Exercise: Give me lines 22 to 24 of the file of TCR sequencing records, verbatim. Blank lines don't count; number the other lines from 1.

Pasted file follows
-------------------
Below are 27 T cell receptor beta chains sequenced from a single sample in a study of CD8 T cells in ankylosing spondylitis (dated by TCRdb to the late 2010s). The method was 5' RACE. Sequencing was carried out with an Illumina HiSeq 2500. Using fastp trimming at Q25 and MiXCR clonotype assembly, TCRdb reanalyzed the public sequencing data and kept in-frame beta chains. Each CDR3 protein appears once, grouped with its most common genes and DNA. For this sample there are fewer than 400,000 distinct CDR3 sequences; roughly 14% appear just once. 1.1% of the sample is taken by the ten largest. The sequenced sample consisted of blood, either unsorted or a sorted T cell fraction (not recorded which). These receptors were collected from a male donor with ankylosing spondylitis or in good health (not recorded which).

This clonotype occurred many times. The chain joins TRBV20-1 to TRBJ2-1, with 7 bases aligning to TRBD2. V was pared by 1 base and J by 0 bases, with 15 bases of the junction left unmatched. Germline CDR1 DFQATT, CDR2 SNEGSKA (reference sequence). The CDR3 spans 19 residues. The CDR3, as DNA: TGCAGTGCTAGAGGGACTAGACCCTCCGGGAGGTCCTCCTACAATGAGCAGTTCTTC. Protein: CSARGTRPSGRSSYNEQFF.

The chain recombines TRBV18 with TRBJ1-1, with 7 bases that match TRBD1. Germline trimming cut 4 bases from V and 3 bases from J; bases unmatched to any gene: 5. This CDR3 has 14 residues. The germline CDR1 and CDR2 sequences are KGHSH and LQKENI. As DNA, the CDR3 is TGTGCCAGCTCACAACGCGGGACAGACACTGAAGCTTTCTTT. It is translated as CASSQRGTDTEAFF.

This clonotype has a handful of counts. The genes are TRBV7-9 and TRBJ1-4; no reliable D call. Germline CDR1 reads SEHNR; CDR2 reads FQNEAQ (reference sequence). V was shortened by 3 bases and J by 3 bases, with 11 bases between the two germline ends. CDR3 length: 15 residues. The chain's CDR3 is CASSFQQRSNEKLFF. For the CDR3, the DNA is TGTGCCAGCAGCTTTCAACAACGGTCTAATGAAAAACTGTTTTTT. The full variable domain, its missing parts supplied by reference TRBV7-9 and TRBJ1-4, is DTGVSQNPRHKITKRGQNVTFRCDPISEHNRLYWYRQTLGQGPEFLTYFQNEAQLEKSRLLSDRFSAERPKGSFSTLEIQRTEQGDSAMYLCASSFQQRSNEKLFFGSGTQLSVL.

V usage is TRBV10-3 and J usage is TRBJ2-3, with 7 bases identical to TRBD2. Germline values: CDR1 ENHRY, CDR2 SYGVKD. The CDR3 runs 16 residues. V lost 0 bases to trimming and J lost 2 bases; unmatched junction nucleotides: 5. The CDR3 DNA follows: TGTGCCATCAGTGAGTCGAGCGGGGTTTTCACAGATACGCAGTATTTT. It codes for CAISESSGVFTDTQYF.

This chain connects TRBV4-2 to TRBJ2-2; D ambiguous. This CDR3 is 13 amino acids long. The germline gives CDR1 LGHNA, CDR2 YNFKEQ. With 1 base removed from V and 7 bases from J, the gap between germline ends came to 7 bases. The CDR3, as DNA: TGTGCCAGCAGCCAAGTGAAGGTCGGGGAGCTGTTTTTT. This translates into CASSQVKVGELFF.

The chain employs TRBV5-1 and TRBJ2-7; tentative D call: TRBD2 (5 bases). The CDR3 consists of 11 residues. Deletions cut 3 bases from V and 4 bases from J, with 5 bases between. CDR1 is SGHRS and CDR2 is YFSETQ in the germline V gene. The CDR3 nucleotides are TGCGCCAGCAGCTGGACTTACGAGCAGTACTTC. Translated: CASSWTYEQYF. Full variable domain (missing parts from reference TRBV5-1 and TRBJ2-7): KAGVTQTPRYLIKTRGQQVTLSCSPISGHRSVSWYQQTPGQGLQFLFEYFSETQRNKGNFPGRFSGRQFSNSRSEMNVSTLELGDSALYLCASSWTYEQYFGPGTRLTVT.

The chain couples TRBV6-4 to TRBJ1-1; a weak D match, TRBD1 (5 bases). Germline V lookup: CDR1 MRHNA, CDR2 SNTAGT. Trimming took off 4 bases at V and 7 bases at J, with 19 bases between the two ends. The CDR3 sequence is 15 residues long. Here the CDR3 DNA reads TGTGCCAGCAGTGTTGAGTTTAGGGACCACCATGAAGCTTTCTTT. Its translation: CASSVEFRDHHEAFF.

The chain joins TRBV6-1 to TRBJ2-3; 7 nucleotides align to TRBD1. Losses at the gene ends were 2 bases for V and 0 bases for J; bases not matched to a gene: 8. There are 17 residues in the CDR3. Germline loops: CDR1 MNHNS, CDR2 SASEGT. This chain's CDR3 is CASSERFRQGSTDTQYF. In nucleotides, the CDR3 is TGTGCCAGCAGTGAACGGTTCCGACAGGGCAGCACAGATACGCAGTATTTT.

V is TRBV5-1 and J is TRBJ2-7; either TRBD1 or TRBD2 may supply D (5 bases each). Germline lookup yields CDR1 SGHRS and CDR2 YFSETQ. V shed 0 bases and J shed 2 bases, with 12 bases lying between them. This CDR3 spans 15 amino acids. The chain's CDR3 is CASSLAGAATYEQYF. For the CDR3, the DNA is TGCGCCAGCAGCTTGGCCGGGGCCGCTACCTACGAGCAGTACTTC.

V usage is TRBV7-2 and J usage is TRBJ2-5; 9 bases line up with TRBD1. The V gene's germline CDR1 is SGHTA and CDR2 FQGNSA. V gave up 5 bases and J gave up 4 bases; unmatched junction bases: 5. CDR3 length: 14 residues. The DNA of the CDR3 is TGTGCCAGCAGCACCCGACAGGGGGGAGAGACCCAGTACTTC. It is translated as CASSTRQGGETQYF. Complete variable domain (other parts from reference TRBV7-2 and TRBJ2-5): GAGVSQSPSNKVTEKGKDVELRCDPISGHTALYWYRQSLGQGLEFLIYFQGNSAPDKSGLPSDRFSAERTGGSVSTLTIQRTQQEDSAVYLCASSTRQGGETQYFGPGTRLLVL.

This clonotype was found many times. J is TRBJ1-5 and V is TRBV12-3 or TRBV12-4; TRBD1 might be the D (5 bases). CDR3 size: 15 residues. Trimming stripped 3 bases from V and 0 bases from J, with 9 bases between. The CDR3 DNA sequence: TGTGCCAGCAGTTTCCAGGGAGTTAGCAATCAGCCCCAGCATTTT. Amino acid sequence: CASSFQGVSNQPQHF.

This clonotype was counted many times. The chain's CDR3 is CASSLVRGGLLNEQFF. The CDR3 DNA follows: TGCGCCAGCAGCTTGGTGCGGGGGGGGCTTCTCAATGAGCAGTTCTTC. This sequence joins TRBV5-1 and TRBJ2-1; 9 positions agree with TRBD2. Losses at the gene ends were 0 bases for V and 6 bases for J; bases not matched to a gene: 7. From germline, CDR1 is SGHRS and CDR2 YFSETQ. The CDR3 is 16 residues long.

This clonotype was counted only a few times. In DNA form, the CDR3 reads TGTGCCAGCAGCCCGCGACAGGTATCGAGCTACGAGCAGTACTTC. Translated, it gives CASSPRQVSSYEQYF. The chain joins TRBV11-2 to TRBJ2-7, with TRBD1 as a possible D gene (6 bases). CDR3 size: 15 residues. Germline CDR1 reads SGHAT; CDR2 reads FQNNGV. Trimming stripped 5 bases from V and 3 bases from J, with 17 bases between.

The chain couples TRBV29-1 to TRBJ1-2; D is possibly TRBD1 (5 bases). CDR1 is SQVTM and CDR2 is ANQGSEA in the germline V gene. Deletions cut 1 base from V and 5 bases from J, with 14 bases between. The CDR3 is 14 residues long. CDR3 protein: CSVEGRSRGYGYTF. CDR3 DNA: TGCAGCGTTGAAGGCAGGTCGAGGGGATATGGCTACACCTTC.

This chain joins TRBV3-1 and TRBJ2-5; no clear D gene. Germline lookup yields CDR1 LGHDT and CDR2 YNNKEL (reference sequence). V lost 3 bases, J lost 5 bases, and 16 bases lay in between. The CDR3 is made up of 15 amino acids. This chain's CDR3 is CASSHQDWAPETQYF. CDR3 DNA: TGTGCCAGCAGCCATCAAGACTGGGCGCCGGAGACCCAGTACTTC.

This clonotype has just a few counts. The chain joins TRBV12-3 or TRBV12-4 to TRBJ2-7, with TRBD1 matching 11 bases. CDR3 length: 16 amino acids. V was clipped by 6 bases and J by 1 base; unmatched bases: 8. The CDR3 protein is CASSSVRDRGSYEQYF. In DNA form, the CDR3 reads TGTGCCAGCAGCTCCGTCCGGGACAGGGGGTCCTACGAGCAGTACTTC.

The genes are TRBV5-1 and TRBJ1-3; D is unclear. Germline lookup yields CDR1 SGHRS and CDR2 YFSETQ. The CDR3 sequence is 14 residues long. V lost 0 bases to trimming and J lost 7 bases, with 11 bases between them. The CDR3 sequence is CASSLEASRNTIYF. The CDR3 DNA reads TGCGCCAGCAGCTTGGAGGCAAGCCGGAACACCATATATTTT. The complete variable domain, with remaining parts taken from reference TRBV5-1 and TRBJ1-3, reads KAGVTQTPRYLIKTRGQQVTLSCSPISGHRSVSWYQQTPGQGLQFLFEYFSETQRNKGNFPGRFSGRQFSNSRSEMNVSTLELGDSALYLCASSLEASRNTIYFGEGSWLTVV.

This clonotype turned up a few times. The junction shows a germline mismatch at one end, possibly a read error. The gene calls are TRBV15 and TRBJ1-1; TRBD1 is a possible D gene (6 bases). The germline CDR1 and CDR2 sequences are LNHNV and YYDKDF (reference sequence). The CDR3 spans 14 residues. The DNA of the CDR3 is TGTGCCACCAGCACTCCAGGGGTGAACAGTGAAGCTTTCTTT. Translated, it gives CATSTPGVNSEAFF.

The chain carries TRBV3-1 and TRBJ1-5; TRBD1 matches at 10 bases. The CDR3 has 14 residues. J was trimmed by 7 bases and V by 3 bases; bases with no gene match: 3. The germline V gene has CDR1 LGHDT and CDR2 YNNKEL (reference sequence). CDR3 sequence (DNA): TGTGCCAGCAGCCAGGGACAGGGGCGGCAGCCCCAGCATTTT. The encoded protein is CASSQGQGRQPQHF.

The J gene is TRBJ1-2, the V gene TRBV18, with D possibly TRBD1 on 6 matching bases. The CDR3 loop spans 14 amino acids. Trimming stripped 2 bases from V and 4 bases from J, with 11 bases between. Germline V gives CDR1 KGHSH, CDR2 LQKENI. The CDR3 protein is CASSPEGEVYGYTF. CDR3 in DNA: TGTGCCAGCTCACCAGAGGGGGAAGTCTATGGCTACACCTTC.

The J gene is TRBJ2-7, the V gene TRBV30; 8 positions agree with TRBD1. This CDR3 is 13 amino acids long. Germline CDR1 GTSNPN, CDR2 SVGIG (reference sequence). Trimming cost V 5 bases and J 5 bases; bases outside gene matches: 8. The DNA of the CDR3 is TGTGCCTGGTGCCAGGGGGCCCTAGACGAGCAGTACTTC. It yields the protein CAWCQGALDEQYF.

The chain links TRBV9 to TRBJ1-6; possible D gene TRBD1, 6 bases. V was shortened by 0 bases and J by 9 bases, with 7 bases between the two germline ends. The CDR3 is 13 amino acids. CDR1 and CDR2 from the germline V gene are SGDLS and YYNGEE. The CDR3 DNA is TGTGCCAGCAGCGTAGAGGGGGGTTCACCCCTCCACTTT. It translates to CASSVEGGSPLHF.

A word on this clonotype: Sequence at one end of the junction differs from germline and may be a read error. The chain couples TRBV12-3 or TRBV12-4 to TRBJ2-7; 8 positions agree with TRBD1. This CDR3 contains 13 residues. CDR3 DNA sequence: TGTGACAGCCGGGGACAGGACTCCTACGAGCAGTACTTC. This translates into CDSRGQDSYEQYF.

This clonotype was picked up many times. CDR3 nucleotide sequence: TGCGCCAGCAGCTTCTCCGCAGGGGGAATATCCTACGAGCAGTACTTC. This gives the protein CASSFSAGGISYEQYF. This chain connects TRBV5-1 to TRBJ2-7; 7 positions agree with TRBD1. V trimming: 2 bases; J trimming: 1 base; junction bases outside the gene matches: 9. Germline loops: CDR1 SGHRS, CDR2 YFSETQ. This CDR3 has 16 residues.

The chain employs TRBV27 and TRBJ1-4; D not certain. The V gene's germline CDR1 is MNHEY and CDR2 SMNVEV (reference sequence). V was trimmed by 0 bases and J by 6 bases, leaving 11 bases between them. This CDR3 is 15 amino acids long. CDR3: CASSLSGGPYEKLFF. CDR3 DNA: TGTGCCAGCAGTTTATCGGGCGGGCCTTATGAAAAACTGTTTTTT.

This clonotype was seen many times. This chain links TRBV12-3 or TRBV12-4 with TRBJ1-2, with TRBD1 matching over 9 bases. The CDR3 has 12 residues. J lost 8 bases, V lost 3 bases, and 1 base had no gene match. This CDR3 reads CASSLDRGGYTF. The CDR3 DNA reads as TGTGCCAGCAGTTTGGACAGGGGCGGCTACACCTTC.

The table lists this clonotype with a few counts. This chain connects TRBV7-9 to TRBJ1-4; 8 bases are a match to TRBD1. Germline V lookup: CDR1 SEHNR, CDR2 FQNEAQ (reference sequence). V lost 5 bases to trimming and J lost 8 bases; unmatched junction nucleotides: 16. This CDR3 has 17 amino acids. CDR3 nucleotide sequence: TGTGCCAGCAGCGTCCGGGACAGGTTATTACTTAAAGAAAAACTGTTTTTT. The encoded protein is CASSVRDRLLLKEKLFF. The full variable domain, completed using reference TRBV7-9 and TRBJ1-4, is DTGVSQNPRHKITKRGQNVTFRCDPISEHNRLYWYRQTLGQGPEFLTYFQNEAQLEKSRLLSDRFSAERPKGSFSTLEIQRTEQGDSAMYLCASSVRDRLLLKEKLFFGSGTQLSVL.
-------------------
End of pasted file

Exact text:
The J gene is TRBJ2-7, the V gene TRBV30; 8 positions agree with TRBD1. This CDR3 is 13 amino acids long. Germline CDR1 GTSNPN, CDR2 SVGIG (reference sequence). Trimming cost V 5 bases and J 5 bases; bases outside gene matches: 8. The DNA of the CDR3 is TGTGCCTGGTGCCAGGGGGCCCTAGACGAGCAGTACTTC. It yields the protein CAWCQGALDEQYF.

The chain links TRBV9 to TRBJ1-6; possible D gene TRBD1, 6 bases. V was shortened by 0 bases and J by 9 bases, with 7 bases between the two germline ends. The CDR3 is 13 amino acids. CDR1 and CDR2 from the germline V gene are SGDLS and YYNGEE. The CDR3 DNA is TGTGCCAGCAGCGTAGAGGGGGGTTCACCCCTCCACTTT. It translates to CASSVEGGSPLHF.

A word on this clonotype: Sequence at one end of the junction differs from germline and may be a read error. The chain couples TRBV12-3 or TRBV12-4 to TRBJ2-7; 8 positions agree with TRBD1. This CDR3 contains 13 residues. CDR3 DNA sequence: TGTGACAGCCGGGGACAGGACTCCTACGAGCAGTACTTC. This translates into CDSRGQDSYEQYF.